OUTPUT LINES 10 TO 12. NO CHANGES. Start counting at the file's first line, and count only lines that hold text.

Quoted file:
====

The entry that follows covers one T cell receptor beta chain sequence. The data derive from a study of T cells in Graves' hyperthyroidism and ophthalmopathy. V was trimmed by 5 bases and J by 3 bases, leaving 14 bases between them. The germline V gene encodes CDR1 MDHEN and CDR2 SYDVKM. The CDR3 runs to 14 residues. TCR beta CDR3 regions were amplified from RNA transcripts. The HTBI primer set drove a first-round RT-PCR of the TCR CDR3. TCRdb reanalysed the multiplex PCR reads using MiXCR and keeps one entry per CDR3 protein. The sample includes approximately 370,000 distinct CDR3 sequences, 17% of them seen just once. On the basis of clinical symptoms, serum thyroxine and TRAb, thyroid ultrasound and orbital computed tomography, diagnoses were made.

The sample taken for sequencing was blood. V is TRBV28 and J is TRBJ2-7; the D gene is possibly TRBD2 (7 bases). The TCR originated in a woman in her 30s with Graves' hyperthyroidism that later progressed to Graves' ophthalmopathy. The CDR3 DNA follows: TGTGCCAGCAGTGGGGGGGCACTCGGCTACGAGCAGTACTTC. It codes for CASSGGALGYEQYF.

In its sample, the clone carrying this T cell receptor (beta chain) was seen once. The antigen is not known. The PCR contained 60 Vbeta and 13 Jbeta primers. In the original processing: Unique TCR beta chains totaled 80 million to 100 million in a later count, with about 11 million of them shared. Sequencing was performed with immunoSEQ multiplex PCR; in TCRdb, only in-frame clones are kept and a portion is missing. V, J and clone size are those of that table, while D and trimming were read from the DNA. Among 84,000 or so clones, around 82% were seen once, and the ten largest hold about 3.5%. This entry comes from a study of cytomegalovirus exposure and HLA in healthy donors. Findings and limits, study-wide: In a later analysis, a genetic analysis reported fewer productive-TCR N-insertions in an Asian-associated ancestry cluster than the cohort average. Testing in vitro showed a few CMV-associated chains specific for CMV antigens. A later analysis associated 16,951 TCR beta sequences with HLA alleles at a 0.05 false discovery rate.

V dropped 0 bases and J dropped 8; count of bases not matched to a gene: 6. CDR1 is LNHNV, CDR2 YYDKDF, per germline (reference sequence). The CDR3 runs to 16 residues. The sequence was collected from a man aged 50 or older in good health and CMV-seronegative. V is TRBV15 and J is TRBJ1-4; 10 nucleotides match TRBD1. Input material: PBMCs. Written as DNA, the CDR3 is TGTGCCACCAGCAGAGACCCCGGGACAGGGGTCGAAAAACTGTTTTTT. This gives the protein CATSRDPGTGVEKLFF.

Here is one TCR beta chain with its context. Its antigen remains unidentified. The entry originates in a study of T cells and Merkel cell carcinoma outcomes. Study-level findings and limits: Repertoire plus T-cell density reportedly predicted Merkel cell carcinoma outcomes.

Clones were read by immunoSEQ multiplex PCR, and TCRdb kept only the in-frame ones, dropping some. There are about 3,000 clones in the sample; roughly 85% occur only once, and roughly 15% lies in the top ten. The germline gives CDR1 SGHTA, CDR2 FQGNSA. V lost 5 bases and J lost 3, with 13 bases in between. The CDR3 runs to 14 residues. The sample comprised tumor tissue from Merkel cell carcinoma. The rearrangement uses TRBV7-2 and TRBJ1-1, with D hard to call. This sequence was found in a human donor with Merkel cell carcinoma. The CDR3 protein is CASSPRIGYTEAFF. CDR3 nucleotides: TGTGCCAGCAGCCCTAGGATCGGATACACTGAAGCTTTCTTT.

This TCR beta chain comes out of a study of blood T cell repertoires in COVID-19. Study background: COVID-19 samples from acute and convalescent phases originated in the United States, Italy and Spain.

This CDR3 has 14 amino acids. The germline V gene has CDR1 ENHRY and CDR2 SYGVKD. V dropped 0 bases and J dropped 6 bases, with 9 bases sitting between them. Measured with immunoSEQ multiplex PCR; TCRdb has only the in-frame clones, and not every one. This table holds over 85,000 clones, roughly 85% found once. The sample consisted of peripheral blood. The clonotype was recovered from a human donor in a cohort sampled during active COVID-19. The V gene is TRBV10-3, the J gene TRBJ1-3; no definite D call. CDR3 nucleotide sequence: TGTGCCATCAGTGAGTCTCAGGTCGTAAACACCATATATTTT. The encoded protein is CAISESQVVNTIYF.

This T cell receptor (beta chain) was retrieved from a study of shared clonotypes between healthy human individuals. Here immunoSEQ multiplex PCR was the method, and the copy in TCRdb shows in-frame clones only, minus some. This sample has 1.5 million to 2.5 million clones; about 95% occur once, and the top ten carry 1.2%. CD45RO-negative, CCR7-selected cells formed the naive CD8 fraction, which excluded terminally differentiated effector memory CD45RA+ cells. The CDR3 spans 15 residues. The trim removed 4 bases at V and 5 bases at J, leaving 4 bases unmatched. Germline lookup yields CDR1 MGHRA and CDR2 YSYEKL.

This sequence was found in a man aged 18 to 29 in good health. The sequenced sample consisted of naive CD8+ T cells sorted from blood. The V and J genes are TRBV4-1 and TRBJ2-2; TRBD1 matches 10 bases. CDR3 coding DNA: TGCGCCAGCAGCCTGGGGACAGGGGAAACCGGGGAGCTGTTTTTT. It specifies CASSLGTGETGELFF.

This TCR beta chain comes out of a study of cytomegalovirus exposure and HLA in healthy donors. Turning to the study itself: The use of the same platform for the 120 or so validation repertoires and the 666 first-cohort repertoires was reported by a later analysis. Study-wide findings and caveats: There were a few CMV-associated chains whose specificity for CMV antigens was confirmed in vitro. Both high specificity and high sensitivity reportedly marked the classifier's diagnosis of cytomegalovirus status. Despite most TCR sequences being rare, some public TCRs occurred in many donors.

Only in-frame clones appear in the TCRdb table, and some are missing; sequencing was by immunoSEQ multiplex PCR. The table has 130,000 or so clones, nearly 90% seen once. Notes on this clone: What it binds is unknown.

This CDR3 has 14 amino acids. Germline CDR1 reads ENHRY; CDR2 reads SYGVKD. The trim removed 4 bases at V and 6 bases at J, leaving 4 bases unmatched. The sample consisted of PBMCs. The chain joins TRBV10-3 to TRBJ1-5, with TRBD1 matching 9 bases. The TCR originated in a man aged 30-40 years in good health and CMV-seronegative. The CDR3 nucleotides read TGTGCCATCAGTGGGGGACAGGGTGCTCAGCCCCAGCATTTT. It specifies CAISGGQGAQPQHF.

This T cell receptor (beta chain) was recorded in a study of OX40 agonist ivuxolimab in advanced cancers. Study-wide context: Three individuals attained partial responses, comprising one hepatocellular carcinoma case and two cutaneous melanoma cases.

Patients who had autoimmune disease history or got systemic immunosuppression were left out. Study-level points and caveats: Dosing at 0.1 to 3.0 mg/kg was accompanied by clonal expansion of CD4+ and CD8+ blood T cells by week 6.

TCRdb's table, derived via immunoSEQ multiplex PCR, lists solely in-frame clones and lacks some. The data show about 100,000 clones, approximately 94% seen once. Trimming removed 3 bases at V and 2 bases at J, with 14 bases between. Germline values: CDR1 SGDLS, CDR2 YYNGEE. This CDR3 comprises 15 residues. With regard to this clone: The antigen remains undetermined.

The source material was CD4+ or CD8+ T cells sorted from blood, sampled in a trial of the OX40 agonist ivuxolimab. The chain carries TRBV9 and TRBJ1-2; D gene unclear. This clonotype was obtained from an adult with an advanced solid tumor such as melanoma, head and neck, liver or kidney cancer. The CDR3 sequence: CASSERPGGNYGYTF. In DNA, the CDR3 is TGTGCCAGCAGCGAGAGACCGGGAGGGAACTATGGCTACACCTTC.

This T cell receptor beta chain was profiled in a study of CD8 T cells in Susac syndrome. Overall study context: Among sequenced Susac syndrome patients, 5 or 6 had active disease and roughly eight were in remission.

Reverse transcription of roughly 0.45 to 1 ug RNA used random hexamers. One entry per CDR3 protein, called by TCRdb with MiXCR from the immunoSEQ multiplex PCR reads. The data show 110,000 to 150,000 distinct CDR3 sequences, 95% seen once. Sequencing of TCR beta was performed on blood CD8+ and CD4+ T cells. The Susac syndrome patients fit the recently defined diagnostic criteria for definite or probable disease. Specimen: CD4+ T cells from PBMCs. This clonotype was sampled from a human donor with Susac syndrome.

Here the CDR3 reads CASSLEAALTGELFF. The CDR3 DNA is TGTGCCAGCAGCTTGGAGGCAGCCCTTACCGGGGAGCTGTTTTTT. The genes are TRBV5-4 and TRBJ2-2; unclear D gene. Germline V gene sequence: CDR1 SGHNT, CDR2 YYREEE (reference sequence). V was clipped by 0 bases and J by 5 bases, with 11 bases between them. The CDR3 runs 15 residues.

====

This sequence was found in a man aged 18 to 29 in good health. The sequenced sample consisted of naive CD8+ T cells sorted from blood. The V and J genes are TRBV4-1 and TRBJ2-2; TRBD1 matches 10 bases. CDR3 coding DNA: TGCGCCAGCAGCCTGGGGACAGGGGAAACCGGGGAGCTGTTTTTT. It specifies CASSLGTGETGELFF.

This TCR beta chain comes out of a study of cytomegalovirus exposure and HLA in healthy donors. Turning to the study itself: The use of the same platform for the 120 or so validation repertoires and the 666 first-cohort repertoires was reported by a later analysis. Study-wide findings and caveats: There were a few CMV-associated chains whose specificity for CMV antigens was confirmed in vitro. Both high specificity and high sensitivity reportedly marked the classifier's diagnosis of cytomegalovirus status. Despite most TCR sequences being rare, some public TCRs occurred in many donors.

Only in-frame clones appear in the TCRdb table, and some are missing; sequencing was by immunoSEQ multiplex PCR. The table has 130,000 or so clones, nearly 90% seen once. Notes on this clone: What it binds is unknown.